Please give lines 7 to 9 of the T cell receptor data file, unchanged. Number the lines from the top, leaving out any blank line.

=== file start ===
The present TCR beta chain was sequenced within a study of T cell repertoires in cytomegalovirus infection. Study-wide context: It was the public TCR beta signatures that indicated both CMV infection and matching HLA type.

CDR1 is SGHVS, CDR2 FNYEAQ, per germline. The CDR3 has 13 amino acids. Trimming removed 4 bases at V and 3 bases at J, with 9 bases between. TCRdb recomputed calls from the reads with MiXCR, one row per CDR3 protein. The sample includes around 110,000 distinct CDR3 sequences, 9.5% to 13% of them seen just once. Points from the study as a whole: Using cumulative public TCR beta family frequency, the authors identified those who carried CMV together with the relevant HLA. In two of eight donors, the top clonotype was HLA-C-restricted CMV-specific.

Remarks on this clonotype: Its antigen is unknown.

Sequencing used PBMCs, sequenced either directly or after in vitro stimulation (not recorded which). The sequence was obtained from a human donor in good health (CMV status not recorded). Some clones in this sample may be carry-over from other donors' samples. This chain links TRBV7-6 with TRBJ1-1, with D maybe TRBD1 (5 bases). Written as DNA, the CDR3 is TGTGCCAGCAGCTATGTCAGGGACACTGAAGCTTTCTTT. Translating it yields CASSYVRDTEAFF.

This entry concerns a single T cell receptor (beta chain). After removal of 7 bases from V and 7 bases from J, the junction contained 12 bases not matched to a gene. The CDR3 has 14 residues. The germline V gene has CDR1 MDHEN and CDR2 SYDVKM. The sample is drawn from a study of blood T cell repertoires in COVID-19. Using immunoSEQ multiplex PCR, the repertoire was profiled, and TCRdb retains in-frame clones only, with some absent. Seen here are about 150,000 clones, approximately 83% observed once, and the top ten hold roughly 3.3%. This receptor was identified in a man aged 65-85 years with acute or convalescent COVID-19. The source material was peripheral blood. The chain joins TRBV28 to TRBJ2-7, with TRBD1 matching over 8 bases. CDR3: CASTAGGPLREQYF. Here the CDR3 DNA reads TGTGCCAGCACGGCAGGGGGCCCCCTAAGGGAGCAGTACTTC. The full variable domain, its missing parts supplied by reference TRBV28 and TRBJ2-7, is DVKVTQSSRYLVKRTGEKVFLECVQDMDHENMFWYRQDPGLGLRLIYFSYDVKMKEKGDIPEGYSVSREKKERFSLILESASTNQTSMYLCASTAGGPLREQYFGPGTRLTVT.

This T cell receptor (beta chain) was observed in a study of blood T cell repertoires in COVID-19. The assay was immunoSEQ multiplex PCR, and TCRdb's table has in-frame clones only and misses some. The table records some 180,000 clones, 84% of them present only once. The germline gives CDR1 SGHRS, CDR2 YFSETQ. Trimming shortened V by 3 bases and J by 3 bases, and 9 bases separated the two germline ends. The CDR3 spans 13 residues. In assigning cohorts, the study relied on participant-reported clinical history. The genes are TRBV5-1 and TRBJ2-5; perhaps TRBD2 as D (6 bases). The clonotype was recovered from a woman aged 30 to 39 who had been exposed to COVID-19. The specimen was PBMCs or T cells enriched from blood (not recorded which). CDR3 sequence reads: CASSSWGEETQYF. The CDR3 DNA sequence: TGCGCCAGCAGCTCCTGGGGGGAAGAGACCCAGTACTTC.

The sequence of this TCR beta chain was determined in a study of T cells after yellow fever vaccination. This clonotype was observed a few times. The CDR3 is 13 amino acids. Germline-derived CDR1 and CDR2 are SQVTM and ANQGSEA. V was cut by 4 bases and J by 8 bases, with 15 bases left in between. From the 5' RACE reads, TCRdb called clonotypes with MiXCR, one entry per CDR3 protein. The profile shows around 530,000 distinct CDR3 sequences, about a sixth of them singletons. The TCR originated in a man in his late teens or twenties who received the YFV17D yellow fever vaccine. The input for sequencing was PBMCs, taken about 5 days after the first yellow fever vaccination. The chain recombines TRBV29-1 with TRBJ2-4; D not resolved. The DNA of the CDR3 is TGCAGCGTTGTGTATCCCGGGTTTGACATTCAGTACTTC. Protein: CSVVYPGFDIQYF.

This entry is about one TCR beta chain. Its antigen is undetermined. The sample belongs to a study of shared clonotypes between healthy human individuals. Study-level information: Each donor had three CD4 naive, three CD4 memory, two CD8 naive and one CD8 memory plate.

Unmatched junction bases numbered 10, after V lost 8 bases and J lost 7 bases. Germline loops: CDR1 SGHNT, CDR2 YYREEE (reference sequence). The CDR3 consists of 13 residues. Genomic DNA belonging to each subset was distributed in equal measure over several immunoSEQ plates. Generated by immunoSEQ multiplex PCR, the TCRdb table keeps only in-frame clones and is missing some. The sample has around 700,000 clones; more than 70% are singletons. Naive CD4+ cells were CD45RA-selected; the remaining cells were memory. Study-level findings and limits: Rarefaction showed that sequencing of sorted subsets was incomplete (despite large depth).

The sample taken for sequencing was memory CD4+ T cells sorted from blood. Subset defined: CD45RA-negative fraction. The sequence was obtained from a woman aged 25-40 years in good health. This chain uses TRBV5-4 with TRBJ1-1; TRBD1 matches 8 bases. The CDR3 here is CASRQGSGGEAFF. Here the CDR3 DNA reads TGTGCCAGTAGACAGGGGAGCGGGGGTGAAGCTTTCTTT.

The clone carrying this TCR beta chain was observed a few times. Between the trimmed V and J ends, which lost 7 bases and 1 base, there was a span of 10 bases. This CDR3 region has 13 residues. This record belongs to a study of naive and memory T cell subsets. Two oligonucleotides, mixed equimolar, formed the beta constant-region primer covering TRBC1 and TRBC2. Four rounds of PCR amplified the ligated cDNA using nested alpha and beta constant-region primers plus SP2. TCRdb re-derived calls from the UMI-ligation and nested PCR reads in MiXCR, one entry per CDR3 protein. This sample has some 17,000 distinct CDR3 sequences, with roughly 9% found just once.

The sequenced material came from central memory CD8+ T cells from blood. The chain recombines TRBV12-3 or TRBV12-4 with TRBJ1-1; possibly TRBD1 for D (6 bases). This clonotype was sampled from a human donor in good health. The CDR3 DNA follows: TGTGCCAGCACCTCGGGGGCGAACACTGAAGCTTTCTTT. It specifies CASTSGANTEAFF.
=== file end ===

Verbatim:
The sequence of this TCR beta chain was determined in a study of T cells after yellow fever vaccination. This clonotype was observed a few times. The CDR3 is 13 amino acids. Germline-derived CDR1 and CDR2 are SQVTM and ANQGSEA. V was cut by 4 bases and J by 8 bases, with 15 bases left in between. From the 5' RACE reads, TCRdb called clonotypes with MiXCR, one entry per CDR3 protein. The profile shows around 530,000 distinct CDR3 sequences, about a sixth of them singletons. The TCR originated in a man in his late teens or twenties who received the YFV17D yellow fever vaccine. The input for sequencing was PBMCs, taken about 5 days after the first yellow fever vaccination. The chain recombines TRBV29-1 with TRBJ2-4; D not resolved. The DNA of the CDR3 is TGCAGCGTTGTGTATCCCGGGTTTGACATTCAGTACTTC. Protein: CSVVYPGFDIQYF.

This entry is about one TCR beta chain. Its antigen is undetermined. The sample belongs to a study of shared clonotypes between healthy human individuals. Study-level information: Each donor had three CD4 naive, three CD4 memory, two CD8 naive and one CD8 memory plate.

Unmatched junction bases numbered 10, after V lost 8 bases and J lost 7 bases. Germline loops: CDR1 SGHNT, CDR2 YYREEE (reference sequence). The CDR3 consists of 13 residues. Genomic DNA belonging to each subset was distributed in equal measure over several immunoSEQ plates. Generated by immunoSEQ multiplex PCR, the TCRdb table keeps only in-frame clones and is missing some. The sample has around 700,000 clones; more than 70% are singletons. Naive CD4+ cells were CD45RA-selected; the remaining cells were memory. Study-level findings and limits: Rarefaction showed that sequencing of sorted subsets was incomplete (despite large depth).